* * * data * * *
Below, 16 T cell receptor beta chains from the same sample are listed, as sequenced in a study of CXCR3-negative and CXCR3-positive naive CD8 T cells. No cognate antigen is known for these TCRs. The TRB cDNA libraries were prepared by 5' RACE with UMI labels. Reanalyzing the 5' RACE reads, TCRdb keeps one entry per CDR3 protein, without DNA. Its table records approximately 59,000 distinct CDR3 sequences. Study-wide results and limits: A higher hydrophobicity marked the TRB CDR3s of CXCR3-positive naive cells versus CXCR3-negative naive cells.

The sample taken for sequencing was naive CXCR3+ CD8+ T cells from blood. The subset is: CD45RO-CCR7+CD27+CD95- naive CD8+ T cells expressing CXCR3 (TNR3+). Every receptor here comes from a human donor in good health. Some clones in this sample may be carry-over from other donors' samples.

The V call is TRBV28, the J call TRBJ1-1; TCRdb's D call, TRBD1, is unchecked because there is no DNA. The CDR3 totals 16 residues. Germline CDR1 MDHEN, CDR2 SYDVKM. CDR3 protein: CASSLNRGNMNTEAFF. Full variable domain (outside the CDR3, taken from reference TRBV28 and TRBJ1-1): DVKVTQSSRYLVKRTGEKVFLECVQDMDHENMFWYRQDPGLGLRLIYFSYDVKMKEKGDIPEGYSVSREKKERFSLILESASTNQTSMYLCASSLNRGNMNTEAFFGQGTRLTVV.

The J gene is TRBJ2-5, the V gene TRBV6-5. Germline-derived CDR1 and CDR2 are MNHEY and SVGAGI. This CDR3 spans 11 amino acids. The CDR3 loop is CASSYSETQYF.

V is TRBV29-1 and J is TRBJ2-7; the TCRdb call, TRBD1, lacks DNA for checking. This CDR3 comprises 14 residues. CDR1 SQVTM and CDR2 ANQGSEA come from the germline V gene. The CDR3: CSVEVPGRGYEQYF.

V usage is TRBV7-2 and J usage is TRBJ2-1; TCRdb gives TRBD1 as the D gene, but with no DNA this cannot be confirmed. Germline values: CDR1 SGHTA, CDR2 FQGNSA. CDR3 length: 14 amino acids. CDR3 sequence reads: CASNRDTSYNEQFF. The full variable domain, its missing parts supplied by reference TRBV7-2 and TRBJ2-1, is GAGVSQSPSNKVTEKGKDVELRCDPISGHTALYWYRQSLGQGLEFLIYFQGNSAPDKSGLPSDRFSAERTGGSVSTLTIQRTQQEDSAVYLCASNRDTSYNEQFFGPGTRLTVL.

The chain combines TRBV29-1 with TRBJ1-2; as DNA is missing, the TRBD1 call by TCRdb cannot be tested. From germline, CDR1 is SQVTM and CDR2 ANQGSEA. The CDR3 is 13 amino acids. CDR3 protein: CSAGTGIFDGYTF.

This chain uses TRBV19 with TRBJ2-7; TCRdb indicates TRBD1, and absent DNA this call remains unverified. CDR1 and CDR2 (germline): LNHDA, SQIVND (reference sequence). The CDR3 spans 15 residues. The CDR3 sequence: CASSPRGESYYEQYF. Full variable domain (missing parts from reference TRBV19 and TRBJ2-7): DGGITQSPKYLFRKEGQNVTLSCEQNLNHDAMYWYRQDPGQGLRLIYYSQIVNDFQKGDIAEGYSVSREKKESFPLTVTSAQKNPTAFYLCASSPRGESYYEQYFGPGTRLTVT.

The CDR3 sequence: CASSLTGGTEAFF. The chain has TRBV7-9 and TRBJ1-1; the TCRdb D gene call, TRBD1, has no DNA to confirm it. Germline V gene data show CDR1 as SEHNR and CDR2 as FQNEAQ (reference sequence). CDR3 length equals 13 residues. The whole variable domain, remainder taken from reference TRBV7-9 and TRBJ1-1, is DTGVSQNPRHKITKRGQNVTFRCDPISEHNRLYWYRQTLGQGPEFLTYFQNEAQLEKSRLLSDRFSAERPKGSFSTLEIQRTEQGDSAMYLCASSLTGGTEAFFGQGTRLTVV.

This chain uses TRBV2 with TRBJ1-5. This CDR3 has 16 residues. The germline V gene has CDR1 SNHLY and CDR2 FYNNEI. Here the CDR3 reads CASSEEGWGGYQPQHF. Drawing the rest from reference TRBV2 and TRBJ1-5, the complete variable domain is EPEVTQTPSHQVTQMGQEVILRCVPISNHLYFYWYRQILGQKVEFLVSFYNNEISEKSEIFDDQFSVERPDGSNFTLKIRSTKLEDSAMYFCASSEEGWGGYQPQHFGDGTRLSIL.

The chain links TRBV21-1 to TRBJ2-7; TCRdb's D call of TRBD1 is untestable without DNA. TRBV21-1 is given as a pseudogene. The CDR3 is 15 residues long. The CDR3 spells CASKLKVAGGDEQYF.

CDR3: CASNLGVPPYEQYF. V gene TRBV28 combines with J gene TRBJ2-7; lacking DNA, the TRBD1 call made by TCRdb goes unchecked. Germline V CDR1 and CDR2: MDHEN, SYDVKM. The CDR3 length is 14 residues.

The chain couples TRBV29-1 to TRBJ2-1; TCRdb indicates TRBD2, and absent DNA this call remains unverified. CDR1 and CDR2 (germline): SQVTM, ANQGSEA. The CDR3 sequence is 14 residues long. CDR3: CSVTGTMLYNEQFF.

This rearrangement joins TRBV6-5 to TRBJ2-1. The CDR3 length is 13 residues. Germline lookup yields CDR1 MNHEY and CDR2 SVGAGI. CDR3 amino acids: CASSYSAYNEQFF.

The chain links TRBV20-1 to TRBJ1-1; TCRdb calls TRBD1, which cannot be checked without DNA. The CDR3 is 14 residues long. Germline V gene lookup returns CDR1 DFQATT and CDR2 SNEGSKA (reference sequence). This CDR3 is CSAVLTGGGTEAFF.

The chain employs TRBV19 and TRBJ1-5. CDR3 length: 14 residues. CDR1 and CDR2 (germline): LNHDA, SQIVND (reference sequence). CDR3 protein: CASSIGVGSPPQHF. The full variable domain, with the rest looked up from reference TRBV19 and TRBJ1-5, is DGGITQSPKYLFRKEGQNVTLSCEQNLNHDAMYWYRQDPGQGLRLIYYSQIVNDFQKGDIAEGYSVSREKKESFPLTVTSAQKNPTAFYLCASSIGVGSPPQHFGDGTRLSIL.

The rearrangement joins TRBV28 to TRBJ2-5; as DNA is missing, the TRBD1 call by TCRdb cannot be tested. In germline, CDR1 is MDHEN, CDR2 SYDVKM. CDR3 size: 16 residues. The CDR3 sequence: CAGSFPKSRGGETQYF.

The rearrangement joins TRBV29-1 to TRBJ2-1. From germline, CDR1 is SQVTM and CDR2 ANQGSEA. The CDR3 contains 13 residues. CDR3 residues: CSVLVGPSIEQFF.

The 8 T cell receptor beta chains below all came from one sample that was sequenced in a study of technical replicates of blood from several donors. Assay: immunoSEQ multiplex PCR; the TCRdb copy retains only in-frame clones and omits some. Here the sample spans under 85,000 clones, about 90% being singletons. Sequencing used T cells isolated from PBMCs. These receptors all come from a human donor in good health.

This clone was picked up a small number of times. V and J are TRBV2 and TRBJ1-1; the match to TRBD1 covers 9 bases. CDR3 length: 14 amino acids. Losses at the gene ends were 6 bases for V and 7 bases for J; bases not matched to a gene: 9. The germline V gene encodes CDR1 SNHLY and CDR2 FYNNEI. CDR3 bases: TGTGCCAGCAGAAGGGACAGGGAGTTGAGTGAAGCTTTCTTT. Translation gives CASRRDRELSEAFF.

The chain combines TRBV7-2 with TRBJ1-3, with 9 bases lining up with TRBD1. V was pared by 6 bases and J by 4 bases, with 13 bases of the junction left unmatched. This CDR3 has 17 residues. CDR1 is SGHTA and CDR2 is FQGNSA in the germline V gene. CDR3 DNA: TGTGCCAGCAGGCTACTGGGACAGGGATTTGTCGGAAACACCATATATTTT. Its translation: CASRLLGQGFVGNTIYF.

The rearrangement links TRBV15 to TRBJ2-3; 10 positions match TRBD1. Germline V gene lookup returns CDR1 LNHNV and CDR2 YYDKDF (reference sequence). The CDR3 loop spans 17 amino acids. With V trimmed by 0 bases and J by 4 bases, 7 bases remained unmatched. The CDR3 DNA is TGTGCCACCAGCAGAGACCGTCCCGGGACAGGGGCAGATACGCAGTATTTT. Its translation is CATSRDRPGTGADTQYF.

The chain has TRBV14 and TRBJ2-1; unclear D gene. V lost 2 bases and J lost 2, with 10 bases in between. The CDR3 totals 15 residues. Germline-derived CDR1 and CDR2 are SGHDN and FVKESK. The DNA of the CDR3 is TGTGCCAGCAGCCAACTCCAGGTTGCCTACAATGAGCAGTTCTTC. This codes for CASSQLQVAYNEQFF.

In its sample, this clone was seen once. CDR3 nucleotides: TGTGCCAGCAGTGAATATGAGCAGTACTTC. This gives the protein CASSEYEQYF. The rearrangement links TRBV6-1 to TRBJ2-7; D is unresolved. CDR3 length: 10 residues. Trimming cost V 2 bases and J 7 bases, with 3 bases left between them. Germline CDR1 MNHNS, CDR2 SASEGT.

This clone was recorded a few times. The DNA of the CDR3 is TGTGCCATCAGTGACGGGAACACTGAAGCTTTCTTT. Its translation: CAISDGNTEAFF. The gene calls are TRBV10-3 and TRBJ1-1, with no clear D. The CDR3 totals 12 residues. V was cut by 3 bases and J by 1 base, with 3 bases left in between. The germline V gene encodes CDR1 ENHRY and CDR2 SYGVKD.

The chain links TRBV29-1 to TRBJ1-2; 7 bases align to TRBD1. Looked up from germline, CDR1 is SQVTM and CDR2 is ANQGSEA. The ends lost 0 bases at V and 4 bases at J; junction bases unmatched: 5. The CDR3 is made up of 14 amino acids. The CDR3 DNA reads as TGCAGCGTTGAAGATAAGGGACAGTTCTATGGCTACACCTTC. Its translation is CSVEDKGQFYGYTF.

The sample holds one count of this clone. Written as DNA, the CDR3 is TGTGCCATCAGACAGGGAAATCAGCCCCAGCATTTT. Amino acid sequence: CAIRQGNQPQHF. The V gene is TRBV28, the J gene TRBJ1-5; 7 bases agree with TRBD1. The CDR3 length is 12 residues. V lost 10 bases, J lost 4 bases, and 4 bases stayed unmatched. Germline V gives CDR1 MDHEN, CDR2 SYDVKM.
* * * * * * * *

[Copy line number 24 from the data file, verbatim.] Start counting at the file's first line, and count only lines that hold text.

In its sample, this clone was seen once. CDR3 nucleotides: TGTGCCAGCAGTGAATATGAGCAGTACTTC. This gives the protein CASSEYEQYF. The rearrangement links TRBV6-1 to TRBJ2-7; D is unresolved. CDR3 length: 10 residues. Trimming cost V 2 bases and J 7 bases, with 3 bases left between them. Germline CDR1 MNHNS, CDR2 SASEGT.